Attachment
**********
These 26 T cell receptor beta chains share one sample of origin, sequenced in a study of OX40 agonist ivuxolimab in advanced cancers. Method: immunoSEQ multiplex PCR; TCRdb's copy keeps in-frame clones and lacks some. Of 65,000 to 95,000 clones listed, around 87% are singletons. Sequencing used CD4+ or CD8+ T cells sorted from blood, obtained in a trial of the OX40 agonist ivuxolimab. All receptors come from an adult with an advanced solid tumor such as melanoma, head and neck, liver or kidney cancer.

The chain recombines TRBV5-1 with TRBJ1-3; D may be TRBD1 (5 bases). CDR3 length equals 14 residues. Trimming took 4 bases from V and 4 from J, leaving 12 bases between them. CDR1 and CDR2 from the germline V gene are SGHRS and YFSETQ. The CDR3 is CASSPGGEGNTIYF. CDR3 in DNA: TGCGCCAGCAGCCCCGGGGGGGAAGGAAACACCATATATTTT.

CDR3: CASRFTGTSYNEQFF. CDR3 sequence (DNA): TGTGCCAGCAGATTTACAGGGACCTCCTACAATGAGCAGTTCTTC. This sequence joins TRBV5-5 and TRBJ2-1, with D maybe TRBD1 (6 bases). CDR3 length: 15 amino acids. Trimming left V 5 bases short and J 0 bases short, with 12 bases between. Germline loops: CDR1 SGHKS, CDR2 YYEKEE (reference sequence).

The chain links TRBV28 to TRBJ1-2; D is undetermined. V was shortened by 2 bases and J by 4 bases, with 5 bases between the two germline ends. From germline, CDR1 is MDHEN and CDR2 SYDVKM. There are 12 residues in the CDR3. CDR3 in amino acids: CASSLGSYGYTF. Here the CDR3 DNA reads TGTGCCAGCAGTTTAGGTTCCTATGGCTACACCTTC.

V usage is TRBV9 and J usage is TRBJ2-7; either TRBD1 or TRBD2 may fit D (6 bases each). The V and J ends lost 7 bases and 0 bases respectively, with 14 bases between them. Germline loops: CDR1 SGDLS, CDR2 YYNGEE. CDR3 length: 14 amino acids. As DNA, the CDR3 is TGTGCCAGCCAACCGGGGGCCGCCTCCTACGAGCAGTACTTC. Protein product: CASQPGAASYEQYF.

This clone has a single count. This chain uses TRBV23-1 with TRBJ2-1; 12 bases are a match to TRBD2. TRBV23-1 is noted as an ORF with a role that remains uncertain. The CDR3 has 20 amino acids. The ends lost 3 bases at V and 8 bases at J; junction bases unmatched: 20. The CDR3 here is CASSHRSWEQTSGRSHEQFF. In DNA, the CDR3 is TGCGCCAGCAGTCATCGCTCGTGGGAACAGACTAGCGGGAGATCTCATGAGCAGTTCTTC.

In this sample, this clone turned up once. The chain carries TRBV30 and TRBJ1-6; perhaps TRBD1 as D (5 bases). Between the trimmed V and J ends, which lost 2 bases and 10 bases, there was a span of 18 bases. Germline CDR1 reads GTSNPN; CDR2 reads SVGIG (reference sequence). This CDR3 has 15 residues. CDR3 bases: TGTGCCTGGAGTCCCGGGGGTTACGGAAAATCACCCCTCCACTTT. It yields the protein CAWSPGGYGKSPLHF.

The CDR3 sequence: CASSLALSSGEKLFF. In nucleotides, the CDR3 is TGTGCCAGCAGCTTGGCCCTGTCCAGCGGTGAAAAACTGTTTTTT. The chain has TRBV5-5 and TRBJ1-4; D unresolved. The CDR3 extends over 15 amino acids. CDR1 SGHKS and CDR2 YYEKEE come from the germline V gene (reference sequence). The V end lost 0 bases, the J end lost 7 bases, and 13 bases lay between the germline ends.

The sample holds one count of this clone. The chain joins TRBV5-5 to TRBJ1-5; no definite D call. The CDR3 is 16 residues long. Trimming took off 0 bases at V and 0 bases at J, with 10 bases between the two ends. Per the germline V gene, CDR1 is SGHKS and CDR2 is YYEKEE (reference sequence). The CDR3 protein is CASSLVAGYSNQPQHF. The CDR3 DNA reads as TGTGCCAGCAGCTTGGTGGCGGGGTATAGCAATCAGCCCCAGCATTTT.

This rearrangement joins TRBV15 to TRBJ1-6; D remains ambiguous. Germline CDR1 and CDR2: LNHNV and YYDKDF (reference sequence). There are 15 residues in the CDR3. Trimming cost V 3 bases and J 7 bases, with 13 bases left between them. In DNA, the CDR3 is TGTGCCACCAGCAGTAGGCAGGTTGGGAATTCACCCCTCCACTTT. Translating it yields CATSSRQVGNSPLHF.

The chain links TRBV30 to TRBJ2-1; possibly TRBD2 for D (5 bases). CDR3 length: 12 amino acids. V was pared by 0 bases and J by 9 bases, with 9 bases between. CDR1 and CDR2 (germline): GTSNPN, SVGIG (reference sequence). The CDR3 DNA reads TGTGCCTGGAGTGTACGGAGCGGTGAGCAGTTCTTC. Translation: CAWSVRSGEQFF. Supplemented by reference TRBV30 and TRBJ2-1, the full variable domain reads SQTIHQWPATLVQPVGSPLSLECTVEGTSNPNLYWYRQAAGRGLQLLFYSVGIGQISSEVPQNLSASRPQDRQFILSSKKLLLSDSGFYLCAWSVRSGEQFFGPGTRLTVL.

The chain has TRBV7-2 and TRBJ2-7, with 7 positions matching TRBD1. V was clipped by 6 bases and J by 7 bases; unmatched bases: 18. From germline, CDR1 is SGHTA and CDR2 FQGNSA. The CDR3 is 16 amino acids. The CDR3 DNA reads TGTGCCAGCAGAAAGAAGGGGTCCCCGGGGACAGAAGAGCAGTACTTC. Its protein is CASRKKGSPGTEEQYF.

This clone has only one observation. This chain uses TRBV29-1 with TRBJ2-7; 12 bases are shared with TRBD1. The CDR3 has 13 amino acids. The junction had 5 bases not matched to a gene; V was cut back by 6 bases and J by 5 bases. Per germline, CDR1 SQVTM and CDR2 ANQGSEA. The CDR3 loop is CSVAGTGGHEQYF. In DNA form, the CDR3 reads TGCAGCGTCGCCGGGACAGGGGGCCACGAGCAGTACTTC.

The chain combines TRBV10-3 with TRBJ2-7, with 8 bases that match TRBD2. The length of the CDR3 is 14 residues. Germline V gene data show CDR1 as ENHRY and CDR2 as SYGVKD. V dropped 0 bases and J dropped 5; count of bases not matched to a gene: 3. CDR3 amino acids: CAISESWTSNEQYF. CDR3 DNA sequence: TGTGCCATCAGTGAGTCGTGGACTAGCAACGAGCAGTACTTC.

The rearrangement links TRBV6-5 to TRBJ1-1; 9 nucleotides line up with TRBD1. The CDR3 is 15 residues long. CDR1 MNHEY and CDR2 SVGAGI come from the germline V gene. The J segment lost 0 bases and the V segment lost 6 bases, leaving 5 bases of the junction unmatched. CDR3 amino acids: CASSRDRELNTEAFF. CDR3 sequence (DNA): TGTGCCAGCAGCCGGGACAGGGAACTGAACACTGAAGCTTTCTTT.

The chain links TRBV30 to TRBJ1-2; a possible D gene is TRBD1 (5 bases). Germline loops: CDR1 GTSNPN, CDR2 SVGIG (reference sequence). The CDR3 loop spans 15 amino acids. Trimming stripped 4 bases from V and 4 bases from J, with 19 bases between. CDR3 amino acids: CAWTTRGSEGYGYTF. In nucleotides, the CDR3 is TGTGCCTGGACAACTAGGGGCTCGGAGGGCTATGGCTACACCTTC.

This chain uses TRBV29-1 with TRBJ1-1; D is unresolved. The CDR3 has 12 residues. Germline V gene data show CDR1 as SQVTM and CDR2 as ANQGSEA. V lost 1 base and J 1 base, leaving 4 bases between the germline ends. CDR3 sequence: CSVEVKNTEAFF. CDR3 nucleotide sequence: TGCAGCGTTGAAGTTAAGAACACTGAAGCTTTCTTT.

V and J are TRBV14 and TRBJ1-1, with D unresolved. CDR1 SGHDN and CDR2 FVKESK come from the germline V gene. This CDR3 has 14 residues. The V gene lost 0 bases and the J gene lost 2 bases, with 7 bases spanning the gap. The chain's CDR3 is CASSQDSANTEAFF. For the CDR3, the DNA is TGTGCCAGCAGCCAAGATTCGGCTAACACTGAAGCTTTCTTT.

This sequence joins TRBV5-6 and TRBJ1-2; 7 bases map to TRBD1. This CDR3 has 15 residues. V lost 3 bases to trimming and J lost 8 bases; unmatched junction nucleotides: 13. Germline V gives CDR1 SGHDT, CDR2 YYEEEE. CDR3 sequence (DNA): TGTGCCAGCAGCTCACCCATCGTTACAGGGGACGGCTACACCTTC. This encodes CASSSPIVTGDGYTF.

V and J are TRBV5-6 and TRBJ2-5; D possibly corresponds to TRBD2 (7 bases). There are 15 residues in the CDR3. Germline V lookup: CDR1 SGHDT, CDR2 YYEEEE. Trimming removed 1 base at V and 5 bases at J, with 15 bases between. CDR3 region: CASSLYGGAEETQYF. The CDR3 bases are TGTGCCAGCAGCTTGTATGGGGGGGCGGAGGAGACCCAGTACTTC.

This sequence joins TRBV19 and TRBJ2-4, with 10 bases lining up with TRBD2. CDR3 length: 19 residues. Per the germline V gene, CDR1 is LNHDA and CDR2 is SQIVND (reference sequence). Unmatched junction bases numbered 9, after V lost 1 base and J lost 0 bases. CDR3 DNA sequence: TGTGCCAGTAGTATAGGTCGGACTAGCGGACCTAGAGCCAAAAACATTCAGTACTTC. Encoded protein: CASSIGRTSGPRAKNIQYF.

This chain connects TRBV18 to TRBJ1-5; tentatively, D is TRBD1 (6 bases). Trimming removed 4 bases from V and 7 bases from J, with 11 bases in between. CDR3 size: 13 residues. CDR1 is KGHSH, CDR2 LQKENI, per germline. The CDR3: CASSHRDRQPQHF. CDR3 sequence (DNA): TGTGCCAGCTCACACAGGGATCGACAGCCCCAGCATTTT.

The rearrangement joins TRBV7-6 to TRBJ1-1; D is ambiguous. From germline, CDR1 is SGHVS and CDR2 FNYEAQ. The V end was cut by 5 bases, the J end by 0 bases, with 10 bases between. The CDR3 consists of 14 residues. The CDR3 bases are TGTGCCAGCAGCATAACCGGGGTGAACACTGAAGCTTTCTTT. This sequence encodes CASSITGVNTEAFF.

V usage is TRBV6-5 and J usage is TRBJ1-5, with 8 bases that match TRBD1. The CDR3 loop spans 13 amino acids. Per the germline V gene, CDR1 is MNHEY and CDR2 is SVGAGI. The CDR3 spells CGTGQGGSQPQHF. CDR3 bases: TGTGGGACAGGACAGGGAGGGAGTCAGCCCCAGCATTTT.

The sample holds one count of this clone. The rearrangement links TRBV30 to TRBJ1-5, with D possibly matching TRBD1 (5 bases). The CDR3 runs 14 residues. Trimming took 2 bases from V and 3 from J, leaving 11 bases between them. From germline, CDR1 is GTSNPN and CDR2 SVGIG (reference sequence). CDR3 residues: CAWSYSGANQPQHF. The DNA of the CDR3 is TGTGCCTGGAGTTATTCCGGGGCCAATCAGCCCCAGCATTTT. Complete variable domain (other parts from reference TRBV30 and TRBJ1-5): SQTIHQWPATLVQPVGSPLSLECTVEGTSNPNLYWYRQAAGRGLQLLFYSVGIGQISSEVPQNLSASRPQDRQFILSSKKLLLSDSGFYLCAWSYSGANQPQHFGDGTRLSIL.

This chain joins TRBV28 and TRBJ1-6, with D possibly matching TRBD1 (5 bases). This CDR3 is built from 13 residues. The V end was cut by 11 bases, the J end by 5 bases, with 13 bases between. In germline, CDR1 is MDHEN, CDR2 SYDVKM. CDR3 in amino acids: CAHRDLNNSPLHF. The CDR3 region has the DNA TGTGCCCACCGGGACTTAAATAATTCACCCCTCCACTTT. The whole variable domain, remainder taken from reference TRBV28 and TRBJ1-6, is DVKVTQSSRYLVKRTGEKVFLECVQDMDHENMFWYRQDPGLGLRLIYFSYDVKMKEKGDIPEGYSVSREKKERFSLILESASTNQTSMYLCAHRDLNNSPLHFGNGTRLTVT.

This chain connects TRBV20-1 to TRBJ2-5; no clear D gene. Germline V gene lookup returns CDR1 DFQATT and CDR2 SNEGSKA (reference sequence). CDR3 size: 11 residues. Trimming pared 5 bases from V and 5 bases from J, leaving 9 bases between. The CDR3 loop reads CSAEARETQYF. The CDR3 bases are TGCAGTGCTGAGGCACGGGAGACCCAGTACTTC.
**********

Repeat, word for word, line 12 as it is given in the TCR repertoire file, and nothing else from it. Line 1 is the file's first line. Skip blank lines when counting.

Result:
The chain has TRBV7-2 and TRBJ2-7, with 7 positions matching TRBD1. V was clipped by 6 bases and J by 7 bases; unmatched bases: 18. From germline, CDR1 is SGHTA and CDR2 FQGNSA. The CDR3 is 16 amino acids. The CDR3 DNA reads TGTGCCAGCAGAAAGAAGGGGTCCCCGGGGACAGAAGAGCAGTACTTC. Its protein is CASRKKGSPGTEEQYF.